An annual performance appraisal for CERN

Excellent accelerator performance delivered higher-than-anticipated luminosity and a new particle. Director-General can firmly tick the "achieved" box

The March council session is the occasion for CERN's annual performance appraisal, but instead of the MARS form familiar to CERN staff, the lab's working document is an Annual Progress Report, linked to the Medium-Term Plan, matching achievements to objectives. This year, I think it's fair to say, we were firmly able to tick the "achieved" box.

Top of the list of objectives was the LHC, which exceeded expectations in 2011 by delivering over five times the anticipated luminosity for protons while improving the lead-ion integrated luminosity by an order of magnitude compared to 2010. As a result, the experiments published over 190 papers and made a staggering 1900 conference presentations. Underpinning this was the Worldwide LHC Computing Grid, which routinely performs so well that we hardly notice it's there.

Non-LHC physics also had its day in the sun in 2011, with experiments at the PS, SPS, AD, n_TOF and ISOLDE, as well as the non-accelerator searches for the dark-matter-candidate axion particles, all making solid progress. Looking further ahead, the High-Luminosity LHC project formally got under way, and the CLIC test facility successfully demonstrated the feasibility of key issues for this novel accelerator technique. With all this activity to work with, the Theory group had a busy year, producing some 324 preprints.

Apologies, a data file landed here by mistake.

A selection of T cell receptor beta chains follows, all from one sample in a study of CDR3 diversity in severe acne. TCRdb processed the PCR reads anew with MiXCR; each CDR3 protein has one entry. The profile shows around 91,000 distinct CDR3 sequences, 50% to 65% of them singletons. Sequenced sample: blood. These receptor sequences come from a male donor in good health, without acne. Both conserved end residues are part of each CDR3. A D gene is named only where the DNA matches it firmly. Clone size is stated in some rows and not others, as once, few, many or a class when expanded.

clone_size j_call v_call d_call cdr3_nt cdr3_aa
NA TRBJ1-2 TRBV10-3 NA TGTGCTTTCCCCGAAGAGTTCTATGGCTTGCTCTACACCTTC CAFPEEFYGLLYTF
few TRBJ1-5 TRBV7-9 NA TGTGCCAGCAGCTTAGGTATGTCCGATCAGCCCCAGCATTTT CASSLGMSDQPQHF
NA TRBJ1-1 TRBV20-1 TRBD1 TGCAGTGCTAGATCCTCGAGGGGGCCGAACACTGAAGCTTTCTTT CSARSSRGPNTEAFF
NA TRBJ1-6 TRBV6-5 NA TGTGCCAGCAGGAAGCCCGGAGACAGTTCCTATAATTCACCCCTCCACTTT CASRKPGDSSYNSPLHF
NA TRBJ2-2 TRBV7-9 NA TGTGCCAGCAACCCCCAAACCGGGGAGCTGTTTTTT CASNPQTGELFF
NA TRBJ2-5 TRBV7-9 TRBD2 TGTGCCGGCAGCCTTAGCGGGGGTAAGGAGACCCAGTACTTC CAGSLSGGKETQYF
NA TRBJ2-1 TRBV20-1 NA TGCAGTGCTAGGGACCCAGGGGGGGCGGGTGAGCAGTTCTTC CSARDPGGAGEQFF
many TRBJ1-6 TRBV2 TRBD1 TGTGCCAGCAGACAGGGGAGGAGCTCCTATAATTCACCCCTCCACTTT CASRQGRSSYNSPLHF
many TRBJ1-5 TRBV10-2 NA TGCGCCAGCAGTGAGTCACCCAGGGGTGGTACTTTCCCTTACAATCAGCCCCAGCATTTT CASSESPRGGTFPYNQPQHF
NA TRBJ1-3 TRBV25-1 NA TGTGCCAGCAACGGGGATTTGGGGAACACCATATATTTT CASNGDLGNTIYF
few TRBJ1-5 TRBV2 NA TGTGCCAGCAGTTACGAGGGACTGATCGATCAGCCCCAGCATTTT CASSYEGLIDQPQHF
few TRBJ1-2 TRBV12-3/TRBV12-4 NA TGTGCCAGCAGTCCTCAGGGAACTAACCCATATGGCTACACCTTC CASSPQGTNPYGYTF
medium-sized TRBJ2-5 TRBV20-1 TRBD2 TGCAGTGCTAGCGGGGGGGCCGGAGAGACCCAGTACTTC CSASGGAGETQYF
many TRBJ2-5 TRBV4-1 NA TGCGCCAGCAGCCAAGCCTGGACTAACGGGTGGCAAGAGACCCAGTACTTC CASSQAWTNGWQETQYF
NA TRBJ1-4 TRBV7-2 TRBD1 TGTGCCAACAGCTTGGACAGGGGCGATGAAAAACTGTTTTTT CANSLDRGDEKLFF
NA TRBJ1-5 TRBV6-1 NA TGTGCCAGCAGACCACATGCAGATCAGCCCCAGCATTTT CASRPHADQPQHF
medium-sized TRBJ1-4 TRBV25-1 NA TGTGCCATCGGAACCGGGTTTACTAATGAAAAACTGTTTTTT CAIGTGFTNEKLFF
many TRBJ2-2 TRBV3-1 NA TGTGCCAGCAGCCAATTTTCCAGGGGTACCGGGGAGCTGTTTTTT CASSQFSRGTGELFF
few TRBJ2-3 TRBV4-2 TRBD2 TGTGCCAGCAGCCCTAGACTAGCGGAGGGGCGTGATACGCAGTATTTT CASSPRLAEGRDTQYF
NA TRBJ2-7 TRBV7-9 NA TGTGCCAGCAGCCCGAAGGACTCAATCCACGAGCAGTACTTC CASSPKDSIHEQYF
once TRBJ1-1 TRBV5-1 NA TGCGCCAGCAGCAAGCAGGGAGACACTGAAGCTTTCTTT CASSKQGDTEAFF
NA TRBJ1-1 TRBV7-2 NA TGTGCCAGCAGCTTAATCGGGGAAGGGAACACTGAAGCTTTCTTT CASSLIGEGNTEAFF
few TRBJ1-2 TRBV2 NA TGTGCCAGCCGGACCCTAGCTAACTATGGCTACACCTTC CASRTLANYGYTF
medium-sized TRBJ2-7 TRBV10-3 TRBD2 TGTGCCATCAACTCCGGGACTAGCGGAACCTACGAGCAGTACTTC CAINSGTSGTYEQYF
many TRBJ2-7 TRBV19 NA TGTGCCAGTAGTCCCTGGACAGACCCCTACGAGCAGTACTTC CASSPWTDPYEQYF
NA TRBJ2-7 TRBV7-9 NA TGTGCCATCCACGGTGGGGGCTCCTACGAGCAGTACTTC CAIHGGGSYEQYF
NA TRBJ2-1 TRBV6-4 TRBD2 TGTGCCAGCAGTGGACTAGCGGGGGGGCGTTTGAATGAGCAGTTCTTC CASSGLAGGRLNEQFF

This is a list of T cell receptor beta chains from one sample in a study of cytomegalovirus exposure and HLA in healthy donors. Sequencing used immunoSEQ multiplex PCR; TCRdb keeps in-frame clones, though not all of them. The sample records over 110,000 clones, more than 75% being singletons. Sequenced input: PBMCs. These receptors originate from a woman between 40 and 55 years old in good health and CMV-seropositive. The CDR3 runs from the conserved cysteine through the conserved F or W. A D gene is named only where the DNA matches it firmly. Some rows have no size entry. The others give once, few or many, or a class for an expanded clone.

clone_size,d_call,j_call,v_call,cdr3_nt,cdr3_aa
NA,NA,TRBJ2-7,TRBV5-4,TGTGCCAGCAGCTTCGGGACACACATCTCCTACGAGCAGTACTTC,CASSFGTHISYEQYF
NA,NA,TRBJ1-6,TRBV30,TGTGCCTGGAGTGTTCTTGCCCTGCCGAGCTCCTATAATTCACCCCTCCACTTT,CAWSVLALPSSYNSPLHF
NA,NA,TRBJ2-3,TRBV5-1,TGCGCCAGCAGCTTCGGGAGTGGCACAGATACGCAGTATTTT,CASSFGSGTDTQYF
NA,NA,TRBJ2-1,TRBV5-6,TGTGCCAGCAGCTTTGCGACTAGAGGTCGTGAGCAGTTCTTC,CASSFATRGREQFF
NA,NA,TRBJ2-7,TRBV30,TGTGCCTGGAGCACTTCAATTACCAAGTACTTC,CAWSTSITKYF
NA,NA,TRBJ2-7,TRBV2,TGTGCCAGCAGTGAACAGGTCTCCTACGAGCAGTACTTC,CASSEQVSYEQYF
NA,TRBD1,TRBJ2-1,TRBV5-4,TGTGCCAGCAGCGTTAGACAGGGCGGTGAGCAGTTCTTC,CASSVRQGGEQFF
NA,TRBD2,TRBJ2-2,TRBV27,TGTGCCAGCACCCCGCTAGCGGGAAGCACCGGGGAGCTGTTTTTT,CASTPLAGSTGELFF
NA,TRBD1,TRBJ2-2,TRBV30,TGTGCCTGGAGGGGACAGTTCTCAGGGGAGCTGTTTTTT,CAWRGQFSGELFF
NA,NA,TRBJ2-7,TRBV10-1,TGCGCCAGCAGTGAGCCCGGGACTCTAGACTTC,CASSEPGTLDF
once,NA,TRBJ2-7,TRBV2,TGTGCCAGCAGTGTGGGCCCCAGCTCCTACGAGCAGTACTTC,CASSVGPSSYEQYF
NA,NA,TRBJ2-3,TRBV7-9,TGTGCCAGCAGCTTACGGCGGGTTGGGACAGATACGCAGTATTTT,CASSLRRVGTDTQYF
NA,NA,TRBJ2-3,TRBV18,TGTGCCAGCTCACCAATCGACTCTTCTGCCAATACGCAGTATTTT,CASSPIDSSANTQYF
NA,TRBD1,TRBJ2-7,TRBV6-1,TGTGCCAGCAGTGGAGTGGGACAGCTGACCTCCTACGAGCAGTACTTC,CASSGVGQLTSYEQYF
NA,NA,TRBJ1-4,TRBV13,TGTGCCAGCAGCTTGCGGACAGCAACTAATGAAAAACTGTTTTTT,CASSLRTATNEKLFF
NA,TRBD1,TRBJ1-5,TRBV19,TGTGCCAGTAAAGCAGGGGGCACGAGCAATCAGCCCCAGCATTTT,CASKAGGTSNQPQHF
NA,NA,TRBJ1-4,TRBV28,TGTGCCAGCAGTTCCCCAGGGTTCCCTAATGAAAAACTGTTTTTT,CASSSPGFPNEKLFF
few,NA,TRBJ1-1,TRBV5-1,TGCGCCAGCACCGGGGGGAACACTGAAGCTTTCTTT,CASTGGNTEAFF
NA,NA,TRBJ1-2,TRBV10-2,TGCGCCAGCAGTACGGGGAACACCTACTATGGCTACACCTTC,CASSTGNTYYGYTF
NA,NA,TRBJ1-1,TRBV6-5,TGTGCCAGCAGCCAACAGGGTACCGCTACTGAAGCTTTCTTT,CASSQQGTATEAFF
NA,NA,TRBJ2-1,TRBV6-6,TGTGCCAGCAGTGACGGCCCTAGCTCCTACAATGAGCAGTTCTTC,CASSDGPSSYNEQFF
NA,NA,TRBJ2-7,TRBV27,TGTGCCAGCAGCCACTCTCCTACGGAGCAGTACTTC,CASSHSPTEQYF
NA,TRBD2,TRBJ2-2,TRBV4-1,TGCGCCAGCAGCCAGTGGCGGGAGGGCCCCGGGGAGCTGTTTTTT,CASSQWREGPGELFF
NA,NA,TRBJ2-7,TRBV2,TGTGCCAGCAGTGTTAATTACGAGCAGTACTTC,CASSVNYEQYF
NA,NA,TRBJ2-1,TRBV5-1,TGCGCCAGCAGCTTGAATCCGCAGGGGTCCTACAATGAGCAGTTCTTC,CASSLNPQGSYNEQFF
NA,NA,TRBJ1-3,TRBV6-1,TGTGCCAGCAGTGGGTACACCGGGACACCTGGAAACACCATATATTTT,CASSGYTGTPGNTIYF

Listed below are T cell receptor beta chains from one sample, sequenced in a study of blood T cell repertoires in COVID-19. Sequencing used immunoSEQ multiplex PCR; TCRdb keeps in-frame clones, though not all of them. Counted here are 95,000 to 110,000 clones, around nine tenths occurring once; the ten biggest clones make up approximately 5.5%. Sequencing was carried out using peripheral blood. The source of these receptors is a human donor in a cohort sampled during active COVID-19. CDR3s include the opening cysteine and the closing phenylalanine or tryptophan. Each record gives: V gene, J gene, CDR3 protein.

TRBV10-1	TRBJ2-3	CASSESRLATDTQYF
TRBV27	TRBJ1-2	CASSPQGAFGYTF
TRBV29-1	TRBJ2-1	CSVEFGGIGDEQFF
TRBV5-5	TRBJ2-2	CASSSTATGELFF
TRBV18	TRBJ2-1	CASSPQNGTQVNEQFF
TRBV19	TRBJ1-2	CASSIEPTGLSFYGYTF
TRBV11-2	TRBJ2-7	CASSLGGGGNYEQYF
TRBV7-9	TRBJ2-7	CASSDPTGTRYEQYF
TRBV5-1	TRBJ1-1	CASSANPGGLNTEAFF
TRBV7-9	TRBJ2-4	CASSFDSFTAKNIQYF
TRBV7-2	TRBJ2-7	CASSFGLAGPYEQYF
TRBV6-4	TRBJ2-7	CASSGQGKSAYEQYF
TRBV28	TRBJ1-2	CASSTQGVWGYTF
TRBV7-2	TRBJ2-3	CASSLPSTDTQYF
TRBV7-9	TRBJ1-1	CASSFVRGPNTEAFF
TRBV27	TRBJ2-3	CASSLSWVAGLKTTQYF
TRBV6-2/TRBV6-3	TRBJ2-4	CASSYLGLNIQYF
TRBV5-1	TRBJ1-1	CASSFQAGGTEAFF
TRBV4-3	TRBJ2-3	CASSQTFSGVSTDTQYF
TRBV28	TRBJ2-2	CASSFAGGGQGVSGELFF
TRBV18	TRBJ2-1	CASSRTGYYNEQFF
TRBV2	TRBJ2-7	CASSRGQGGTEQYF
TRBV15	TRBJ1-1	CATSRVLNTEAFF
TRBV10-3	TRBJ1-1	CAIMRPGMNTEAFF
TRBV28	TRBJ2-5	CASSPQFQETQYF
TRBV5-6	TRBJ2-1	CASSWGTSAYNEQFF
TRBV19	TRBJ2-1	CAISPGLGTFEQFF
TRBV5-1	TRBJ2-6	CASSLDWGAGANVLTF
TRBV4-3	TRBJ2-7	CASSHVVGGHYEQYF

2011 saw the first tangible results of CERN's policy of opening up to the world, with Israel becoming an Associate Member in the pre-stage to Membership. Serbia has since joined Israel, and negotiations with Cyprus, Slovenia and Turkey all got underway.

In training and outreach, 2011 also saw new highs, with close to 450 FTE CERN Fellows, 1100 high school teachers, a record 77,000 public visitors, 195 VIP visits and 394 media visits. Interest in our science has never been higher, and at the risk of sounding like a stuck record, I never miss the opportunity to remind the council that this is good for science as a whole.

Our general infrastructure and support for staff and users improved considerably in 2011, with better shuttle services, car and bicycle sharing services and a single point of entry for the help desk. We also made advances in HSE issues, notably with a tri-partite agreement with our host states that streamlines the way we deal with radioactive waste.

As Annual performance appraisals go, it was a long one, but largely positive. And as part of CERN's medium-term planning process, the Annual Performance Appraisal is embedded in a formal planning process that currently takes us to 2017. Much can happen in that time: planning requires an open mind and long-term strategic vision. Fortunately for CERN, these are factors that have always characterized our governing body.

Rolf Heuer